The omnibus “use” clause in a standard commercial auto policy can be tricky. There is no easy definition that explains how expansive the term “use” should be read.
In Burlington Coat Factory of New Jersey, LLC v. Jay Dee Trucking et al., the New Jersey Appellate Division, in an unpublished opinion, dismissed a retailer’s complaint seeking insurance coverage from defendant trucker and its commercial auto insurer. The retailer was sued a worker was injured at the retailer’s loading dock, after defendant trucker had parked at the loading dock. Instead of using a dock plate that the retailer had previously misplaced, another employee used an unsecured piece of plywood to fill the gap between the truck and the dock. Plaintiff claimed that he was injured after the board slid after he stepped on it.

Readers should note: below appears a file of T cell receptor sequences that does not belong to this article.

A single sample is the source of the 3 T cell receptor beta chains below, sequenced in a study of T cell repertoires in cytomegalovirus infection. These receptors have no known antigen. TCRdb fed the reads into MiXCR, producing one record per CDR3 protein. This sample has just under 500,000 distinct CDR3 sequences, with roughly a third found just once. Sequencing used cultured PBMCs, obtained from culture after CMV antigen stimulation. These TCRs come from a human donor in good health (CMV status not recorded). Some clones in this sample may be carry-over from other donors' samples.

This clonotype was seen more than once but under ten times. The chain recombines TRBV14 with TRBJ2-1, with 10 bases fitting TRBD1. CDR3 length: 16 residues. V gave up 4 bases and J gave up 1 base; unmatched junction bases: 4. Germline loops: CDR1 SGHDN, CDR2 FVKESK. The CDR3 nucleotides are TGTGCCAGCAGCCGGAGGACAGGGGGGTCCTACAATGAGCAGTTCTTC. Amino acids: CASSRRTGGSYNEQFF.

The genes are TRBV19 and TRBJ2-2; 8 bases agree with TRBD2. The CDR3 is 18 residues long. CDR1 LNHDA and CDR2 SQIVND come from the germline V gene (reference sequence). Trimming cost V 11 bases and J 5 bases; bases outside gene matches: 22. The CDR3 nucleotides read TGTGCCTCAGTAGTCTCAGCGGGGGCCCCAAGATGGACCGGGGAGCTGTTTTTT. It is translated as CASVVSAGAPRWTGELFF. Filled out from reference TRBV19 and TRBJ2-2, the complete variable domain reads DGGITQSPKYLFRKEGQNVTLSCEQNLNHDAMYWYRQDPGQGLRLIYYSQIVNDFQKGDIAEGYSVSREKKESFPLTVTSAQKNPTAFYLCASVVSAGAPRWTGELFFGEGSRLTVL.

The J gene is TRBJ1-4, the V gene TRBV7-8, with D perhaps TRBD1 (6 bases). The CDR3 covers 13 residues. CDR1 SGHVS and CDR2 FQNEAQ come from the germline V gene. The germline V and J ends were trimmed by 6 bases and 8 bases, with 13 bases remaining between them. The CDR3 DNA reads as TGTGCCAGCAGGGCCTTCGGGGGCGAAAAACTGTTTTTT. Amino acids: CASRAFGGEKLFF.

The retailer sought insurance coverage under the “loading and unloading” doctrine, which holds that such operation is part of the “use” of the vehicle. However, the lower court declined to extend coverage, noting that the injured plaintiff plead the action as a premises liability case, rendering the loading and unloading doctrine inapplicable. The Appellate Division affirmed, stating that the negligent maintenance of the dock (including the misplacement of the dock plate) caused the accident, rather than a negligent use of the truck that would trigger insurance coverage. As such, the loading and unloading doctrine was deemed inapplicable and the retailer plaintiff denied coverage under the trucker’s policy.
Just because a truck was at a loading dock when the accident occurred does not automatically mean the loading and unloading doctrine is applicable, and insurers should pay close attention to the specific facts and events when evaluating truck claims in New Jersey.